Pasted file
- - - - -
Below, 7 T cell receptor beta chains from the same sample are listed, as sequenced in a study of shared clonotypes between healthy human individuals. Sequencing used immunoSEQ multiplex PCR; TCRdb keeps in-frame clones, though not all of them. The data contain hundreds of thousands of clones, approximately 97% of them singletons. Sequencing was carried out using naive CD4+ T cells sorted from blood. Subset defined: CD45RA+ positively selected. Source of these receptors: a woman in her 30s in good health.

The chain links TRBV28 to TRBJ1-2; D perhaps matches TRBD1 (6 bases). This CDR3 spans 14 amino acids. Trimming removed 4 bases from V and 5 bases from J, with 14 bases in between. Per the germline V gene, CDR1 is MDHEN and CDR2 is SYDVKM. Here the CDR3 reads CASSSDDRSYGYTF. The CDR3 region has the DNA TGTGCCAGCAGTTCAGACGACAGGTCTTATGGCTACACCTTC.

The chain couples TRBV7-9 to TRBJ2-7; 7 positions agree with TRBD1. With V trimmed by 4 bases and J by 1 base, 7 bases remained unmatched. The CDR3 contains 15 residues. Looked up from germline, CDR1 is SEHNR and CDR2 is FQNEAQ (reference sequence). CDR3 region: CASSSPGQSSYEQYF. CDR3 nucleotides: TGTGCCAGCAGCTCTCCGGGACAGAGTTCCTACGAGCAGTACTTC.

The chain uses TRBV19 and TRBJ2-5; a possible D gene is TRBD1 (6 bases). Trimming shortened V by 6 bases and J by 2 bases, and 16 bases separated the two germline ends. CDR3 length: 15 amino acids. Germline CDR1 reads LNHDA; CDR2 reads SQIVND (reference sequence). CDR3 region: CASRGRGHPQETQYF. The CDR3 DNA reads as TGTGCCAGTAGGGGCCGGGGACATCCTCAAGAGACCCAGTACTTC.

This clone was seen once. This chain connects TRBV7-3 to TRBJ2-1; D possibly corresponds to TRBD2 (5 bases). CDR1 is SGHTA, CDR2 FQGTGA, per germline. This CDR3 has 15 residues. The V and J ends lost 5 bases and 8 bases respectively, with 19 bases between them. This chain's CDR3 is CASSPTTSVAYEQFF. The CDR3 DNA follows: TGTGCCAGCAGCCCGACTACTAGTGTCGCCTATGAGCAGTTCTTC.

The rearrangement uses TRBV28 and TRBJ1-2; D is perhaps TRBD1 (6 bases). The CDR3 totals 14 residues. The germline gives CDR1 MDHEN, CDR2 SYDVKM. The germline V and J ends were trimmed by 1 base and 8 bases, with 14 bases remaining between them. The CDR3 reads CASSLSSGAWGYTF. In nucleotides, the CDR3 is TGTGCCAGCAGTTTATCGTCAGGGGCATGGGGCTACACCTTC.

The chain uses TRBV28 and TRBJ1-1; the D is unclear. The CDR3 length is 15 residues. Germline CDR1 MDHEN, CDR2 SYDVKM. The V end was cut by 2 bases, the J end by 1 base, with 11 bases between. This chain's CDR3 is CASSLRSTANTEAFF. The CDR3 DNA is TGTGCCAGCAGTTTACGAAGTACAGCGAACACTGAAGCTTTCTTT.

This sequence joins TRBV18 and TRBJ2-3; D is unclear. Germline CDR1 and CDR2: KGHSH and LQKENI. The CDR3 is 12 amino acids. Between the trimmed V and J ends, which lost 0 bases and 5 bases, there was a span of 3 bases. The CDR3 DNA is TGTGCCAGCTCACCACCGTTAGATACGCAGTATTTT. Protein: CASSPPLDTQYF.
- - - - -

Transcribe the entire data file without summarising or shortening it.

Below, 7 T cell receptor beta chains from the same sample are listed, as sequenced in a study of shared clonotypes between healthy human individuals. Sequencing used immunoSEQ multiplex PCR; TCRdb keeps in-frame clones, though not all of them. The data contain hundreds of thousands of clones, approximately 97% of them singletons. Sequencing was carried out using naive CD4+ T cells sorted from blood. Subset defined: CD45RA+ positively selected. Source of these receptors: a woman in her 30s in good health.

The chain links TRBV28 to TRBJ1-2; D perhaps matches TRBD1 (6 bases). This CDR3 spans 14 amino acids. Trimming removed 4 bases from V and 5 bases from J, with 14 bases in between. Per the germline V gene, CDR1 is MDHEN and CDR2 is SYDVKM. Here the CDR3 reads CASSSDDRSYGYTF. The CDR3 region has the DNA TGTGCCAGCAGTTCAGACGACAGGTCTTATGGCTACACCTTC.

The chain couples TRBV7-9 to TRBJ2-7; 7 positions agree with TRBD1. With V trimmed by 4 bases and J by 1 base, 7 bases remained unmatched. The CDR3 contains 15 residues. Looked up from germline, CDR1 is SEHNR and CDR2 is FQNEAQ (reference sequence). CDR3 region: CASSSPGQSSYEQYF. CDR3 nucleotides: TGTGCCAGCAGCTCTCCGGGACAGAGTTCCTACGAGCAGTACTTC.

The chain uses TRBV19 and TRBJ2-5; a possible D gene is TRBD1 (6 bases). Trimming shortened V by 6 bases and J by 2 bases, and 16 bases separated the two germline ends. CDR3 length: 15 amino acids. Germline CDR1 reads LNHDA; CDR2 reads SQIVND (reference sequence). CDR3 region: CASRGRGHPQETQYF. The CDR3 DNA reads as TGTGCCAGTAGGGGCCGGGGACATCCTCAAGAGACCCAGTACTTC.

This clone was seen once. This chain connects TRBV7-3 to TRBJ2-1; D possibly corresponds to TRBD2 (5 bases). CDR1 is SGHTA, CDR2 FQGTGA, per germline. This CDR3 has 15 residues. The V and J ends lost 5 bases and 8 bases respectively, with 19 bases between them. This chain's CDR3 is CASSPTTSVAYEQFF. The CDR3 DNA follows: TGTGCCAGCAGCCCGACTACTAGTGTCGCCTATGAGCAGTTCTTC.

The rearrangement uses TRBV28 and TRBJ1-2; D is perhaps TRBD1 (6 bases). The CDR3 totals 14 residues. The germline gives CDR1 MDHEN, CDR2 SYDVKM. The germline V and J ends were trimmed by 1 base and 8 bases, with 14 bases remaining between them. The CDR3 reads CASSLSSGAWGYTF. In nucleotides, the CDR3 is TGTGCCAGCAGTTTATCGTCAGGGGCATGGGGCTACACCTTC.

The chain uses TRBV28 and TRBJ1-1; the D is unclear. The CDR3 length is 15 residues. Germline CDR1 MDHEN, CDR2 SYDVKM. The V end was cut by 2 bases, the J end by 1 base, with 11 bases between. This chain's CDR3 is CASSLRSTANTEAFF. The CDR3 DNA is TGTGCCAGCAGTTTACGAAGTACAGCGAACACTGAAGCTTTCTTT.

This sequence joins TRBV18 and TRBJ2-3; D is unclear. Germline CDR1 and CDR2: KGHSH and LQKENI. The CDR3 is 12 amino acids. Between the trimmed V and J ends, which lost 0 bases and 5 bases, there was a span of 3 bases. The CDR3 DNA is TGTGCCAGCTCACCACCGTTAGATACGCAGTATTTT. Protein: CASSPPLDTQYF.